• During long-term programs, ICERM can support a limited number of recurring working group meetings on Zoom.
  • All attendees, speakers, and session chairs are encouraged to review our Zoom Meetings Guide.

Zoom Webinar

Zoom Webinar is an add-on to the Zoom Meetings service that allows more formal webinar broadcasting and live-streaming outside of Zoom.

  • ICERM sometimes uses Webinar for more formal events such as virtual public lectures.
  • Webinar attendees will be in view-only mode but can still raise their hand to request microphone access or use chat to ask questions.
  • Most ICERM Webinars are live-streamed on the website via Panopto.

Zoom Technical Needs/Constraints

Email/Text Chat Platforms


Slack is an app and web based communication platform designed loosely around the classic Internet Relay Chat (IRC) model.

  • Slack divides chat up into “channels” for topic-based discussion.
  • Slack's app is available for all major platforms. A browser-based client is also available.
  • Free Slack workspaces retain the last 10,000 messages for a searchable history and also provide 1-to-1 video calling.
  • Paid Slack workspaces can support group video calling up to 15 people.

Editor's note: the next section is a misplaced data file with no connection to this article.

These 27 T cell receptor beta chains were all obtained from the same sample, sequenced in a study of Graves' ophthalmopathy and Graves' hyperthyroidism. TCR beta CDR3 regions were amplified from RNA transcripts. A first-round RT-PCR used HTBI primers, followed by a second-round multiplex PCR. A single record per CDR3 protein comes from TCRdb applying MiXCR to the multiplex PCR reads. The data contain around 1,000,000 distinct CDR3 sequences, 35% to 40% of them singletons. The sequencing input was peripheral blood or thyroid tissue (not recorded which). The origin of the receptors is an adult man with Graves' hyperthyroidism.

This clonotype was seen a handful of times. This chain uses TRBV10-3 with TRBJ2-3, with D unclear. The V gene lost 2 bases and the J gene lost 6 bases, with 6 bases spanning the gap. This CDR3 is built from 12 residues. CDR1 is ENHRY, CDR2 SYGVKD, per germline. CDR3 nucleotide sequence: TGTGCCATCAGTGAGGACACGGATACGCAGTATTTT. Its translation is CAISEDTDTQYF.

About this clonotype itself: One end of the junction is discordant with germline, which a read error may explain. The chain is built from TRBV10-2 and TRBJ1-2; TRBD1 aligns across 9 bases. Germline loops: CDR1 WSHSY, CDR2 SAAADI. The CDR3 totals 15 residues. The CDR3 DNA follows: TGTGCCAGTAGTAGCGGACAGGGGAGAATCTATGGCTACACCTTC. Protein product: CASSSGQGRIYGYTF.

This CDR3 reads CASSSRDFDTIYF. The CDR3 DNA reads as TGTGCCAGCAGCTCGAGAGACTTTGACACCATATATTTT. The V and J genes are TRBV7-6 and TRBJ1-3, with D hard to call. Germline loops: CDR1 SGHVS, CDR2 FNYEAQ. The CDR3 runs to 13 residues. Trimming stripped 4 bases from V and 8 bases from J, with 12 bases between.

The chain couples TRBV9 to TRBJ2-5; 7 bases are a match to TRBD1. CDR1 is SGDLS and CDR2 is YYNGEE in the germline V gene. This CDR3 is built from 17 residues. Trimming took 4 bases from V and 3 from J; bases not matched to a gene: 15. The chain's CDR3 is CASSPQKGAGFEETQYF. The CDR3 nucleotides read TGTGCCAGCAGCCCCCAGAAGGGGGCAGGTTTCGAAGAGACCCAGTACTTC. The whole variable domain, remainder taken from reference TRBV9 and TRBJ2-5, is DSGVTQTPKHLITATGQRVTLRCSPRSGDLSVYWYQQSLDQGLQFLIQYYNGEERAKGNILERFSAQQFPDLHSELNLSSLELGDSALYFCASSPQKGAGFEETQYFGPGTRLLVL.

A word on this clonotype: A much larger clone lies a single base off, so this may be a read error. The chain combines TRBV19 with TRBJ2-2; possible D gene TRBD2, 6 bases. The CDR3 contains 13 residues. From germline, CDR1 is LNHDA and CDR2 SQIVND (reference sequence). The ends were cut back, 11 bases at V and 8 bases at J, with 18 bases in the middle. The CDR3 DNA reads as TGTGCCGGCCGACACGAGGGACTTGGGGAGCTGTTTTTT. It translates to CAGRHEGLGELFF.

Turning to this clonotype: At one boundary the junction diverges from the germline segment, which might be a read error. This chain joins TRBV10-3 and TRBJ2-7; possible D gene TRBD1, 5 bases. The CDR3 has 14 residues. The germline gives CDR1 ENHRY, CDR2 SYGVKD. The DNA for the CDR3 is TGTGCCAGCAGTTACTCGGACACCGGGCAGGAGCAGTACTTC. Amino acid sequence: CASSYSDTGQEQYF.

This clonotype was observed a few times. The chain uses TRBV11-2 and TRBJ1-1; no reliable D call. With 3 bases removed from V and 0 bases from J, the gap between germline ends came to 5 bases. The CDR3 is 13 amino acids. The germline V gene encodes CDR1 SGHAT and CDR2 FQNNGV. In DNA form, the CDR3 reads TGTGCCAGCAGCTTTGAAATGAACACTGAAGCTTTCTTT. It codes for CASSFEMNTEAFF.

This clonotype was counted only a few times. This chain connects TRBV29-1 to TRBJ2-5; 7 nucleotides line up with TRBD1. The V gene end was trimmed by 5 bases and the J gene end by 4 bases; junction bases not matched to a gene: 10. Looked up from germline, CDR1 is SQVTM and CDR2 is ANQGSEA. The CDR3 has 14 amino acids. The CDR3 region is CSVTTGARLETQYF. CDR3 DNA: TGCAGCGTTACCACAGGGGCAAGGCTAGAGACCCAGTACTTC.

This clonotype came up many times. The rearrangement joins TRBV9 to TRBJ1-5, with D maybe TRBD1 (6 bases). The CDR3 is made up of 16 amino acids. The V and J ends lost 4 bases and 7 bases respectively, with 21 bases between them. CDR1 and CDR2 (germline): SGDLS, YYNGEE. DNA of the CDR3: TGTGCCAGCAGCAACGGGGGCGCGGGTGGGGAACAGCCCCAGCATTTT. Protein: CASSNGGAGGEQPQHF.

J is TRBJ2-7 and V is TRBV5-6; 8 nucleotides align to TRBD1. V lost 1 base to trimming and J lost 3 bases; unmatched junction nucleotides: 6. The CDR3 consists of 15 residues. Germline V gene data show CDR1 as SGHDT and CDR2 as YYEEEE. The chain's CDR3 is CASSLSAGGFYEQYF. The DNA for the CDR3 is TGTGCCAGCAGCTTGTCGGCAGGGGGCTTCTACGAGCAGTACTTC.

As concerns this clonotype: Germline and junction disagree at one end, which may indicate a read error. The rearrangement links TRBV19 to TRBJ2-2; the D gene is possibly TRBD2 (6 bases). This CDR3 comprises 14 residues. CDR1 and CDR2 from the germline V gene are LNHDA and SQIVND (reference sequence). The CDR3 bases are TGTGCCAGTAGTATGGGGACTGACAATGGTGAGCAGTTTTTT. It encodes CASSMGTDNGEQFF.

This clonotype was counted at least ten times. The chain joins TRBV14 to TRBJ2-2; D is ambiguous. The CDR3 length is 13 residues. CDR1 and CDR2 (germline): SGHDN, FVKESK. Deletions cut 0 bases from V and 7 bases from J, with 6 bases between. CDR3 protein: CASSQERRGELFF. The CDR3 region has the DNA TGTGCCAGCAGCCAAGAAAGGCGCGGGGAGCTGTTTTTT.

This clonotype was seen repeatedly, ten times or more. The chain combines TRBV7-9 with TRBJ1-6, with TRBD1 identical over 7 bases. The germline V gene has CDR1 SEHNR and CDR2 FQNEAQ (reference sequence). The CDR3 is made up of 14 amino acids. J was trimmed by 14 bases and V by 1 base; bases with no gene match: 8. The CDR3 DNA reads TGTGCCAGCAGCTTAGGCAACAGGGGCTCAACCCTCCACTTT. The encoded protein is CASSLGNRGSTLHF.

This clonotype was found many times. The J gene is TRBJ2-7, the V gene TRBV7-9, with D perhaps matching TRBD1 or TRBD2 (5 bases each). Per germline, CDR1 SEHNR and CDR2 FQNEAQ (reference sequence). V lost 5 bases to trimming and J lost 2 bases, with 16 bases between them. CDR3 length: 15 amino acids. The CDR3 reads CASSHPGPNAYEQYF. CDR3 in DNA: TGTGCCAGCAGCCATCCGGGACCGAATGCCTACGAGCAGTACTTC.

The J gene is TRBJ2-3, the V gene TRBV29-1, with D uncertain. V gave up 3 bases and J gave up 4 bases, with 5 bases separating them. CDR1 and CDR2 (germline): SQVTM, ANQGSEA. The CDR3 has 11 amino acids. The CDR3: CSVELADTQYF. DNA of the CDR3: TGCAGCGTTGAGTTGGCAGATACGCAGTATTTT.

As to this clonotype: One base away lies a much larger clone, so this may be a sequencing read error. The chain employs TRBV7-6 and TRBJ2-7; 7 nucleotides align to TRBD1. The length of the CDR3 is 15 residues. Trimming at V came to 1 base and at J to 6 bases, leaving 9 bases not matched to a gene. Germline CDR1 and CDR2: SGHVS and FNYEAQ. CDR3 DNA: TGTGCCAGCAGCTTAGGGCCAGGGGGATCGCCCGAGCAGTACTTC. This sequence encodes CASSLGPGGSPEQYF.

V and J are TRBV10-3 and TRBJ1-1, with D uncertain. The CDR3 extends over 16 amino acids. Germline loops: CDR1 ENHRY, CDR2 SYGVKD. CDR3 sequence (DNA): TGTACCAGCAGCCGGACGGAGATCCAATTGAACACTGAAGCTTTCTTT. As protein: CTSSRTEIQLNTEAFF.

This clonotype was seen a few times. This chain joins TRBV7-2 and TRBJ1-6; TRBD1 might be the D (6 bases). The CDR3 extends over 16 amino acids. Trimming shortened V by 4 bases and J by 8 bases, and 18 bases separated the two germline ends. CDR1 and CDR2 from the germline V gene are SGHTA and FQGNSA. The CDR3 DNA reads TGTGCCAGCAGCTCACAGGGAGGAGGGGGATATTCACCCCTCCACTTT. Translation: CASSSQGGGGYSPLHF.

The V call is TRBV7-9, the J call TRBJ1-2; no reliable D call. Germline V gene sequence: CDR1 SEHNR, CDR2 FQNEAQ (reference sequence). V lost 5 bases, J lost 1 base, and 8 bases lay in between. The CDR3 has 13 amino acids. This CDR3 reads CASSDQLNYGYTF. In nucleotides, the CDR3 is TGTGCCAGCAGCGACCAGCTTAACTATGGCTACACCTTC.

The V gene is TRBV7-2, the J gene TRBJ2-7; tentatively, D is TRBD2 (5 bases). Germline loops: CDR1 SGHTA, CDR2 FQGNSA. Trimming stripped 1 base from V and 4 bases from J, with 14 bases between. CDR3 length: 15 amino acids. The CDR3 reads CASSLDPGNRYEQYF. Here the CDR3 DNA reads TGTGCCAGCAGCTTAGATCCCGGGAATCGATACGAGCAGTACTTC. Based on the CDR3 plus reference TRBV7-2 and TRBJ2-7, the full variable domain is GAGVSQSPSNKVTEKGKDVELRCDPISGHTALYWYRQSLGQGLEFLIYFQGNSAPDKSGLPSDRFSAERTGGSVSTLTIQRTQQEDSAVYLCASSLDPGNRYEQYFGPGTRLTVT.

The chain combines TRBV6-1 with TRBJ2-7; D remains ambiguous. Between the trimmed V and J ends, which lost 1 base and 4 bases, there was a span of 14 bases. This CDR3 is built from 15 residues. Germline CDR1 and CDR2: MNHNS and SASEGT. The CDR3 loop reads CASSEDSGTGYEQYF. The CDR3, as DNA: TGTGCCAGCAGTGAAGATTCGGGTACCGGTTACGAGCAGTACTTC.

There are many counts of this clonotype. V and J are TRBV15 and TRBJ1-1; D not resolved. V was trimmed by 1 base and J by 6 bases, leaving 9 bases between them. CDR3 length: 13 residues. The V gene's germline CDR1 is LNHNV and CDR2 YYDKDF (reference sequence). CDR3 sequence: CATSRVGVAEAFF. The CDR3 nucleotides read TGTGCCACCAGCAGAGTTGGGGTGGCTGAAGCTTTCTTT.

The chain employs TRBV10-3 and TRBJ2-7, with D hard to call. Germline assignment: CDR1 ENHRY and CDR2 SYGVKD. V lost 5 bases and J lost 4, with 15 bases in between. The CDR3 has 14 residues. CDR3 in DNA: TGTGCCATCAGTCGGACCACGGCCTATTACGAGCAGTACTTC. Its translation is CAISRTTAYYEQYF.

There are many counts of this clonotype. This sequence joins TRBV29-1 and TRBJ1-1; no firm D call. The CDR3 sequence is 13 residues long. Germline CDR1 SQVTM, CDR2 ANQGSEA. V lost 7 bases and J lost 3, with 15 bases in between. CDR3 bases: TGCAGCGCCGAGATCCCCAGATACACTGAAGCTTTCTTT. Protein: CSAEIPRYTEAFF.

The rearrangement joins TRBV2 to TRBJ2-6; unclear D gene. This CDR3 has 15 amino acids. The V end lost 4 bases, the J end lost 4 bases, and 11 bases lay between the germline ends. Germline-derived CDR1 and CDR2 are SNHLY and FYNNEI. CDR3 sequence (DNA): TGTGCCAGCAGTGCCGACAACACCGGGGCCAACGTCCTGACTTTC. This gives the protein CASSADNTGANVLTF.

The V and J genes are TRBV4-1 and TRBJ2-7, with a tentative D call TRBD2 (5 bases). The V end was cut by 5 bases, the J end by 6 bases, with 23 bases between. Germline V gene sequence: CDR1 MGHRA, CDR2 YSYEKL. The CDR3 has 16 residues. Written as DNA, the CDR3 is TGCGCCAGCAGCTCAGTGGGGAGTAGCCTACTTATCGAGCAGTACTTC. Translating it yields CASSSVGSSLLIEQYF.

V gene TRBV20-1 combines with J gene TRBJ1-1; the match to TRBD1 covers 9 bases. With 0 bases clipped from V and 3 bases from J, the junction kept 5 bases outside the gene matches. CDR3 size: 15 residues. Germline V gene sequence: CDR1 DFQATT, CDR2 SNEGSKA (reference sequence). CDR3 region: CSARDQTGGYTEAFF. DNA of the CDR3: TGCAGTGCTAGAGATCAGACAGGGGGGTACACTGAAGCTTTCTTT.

Technical Needs/Constraints


Long-term programs (Semester Programs and Summer@ICERM) are provided with a program mailing list via Brown's central listserv. All participants are members of the list and can use it to send email announcements to the other members of their program. Listserv is not available for short-term programs.

Web-based Collaboration


Overleaf is an online collaborative LaTeX editor.

  • Overleaf provides an online collaborative Google Docs-style editor for creating LaTeX documents. Several collaborators can work together on the same document making edits and suggestions/comments.
  • Overleaf is available to all postdocs and Brown university students via Shibboleth login.
  • ICERM can also support premium Overleaf projects for other workshop groups on a case-by-case basis. Organizers should contact IT staff to discuss this option.

Technical Needs/Constraints


JupyterHub is a collaborative, online, multi-user version of the popular Jupyter Notebook software.

  • Brown CCV hosts a JupyterHub server that can be made available on request to specific working groups.

Technical Needs/Constraints

Zoom Video Conferencing

Zoom is the official video conferencing service of ICERM and Brown University. ICERM uses both Zoom Meetings and Zoom Webinar for our events.

Overview of Zoom at ICERM

Zoom Meetings Guide

Zoom Webinars Guide

Virtual Workshop Session Formats

Standard Lecture Talk

A standard lecture talk by a presenter delivered via Zoom. Usually scheduled for 45 minutes plus 15 minutes Q&A.